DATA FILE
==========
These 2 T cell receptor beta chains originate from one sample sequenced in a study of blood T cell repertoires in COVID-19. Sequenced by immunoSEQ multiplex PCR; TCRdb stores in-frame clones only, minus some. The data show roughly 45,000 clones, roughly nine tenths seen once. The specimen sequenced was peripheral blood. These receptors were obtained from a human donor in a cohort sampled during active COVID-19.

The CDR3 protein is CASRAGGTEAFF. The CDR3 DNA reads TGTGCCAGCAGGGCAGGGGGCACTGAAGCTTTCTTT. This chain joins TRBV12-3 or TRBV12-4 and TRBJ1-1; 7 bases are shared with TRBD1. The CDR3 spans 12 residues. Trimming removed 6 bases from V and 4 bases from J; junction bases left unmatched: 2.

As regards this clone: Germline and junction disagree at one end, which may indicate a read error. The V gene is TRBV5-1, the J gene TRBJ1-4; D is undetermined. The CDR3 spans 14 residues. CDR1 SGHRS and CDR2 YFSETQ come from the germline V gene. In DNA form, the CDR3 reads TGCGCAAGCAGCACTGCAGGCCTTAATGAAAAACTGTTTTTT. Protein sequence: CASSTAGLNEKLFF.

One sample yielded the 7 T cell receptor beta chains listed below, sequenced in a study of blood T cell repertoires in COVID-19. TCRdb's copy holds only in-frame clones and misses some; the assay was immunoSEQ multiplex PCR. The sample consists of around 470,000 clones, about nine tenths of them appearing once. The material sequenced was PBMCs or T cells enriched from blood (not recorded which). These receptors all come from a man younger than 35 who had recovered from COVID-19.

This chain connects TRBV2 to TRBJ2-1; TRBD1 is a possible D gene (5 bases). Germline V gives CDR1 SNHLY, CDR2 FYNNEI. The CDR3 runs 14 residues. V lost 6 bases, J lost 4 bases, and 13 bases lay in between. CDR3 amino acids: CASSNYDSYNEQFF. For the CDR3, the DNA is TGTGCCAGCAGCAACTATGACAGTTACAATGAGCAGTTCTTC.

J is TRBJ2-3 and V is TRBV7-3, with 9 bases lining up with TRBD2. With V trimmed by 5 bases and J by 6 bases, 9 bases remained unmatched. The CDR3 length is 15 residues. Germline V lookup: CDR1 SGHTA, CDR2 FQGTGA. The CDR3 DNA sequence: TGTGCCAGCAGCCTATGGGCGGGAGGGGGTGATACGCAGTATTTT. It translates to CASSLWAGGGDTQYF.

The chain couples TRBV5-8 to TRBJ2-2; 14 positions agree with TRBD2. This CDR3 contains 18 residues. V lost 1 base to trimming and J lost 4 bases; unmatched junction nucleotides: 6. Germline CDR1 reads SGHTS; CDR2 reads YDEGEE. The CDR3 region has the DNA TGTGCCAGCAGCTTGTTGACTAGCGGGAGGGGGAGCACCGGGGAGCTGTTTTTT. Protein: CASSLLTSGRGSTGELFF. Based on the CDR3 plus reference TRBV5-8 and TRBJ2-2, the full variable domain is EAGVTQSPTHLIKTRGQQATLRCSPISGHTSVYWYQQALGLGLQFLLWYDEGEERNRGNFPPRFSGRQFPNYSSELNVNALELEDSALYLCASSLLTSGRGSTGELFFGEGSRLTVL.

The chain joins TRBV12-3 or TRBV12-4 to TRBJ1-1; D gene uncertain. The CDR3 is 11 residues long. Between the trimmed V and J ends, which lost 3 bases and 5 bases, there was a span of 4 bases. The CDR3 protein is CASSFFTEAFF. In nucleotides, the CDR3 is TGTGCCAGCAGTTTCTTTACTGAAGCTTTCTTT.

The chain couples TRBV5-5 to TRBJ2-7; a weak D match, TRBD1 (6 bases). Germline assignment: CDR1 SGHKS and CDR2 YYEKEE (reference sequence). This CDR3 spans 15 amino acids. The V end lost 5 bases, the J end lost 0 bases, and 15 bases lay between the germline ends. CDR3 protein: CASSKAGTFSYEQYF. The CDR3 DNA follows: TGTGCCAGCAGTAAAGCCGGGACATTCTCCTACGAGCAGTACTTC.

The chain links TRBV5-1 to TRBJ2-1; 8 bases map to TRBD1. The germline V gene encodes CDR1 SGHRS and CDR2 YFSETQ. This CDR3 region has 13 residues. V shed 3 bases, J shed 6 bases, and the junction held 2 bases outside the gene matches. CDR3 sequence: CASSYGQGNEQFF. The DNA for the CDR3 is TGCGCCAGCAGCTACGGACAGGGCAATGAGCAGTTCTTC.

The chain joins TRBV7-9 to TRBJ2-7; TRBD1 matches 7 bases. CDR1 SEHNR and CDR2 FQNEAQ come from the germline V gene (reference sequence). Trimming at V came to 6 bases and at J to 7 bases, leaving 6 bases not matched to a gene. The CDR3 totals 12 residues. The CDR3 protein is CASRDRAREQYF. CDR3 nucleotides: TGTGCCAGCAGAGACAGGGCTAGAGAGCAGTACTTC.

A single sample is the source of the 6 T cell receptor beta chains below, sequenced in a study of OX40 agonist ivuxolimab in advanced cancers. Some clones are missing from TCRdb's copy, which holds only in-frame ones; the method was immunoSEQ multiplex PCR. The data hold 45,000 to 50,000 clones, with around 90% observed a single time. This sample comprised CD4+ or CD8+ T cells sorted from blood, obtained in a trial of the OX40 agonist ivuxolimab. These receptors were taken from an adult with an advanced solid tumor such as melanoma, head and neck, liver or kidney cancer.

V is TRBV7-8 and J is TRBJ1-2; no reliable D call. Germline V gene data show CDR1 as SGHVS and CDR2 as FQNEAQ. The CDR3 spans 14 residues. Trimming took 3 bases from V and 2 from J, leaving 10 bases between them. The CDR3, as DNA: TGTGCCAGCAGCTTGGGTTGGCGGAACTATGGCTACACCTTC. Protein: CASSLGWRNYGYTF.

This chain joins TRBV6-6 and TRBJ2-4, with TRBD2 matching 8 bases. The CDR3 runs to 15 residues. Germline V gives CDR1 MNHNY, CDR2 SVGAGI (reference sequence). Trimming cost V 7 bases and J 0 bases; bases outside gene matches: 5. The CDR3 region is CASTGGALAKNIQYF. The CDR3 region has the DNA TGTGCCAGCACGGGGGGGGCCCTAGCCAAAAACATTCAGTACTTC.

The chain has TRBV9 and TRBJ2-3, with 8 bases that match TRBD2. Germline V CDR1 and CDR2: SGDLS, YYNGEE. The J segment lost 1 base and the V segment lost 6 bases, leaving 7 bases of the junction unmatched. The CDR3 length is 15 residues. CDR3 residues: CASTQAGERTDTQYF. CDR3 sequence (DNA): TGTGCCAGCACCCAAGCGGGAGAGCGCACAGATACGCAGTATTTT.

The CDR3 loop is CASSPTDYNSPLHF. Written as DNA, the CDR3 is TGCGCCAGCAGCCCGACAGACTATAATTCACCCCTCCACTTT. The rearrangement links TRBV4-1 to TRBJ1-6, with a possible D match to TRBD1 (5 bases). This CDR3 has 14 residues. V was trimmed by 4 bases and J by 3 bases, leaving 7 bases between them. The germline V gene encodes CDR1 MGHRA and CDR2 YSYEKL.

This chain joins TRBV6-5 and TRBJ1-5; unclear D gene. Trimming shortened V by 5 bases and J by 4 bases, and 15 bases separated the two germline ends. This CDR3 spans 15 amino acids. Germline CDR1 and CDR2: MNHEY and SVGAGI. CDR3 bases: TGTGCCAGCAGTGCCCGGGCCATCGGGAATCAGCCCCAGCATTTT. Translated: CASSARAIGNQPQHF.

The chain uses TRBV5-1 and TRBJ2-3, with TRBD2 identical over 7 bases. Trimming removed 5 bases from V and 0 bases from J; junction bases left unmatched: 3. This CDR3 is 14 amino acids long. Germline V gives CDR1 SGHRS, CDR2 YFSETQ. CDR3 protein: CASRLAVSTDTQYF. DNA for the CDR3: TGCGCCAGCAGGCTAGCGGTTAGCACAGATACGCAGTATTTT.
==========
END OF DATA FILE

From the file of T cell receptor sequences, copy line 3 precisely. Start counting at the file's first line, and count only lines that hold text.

As regards this clone: Germline and junction disagree at one end, which may indicate a read error. The V gene is TRBV5-1, the J gene TRBJ1-4; D is undetermined. The CDR3 spans 14 residues. CDR1 SGHRS and CDR2 YFSETQ come from the germline V gene. In DNA form, the CDR3 reads TGCGCAAGCAGCACTGCAGGCCTTAATGAAAAACTGTTTTTT. Protein sequence: CASSTAGLNEKLFF.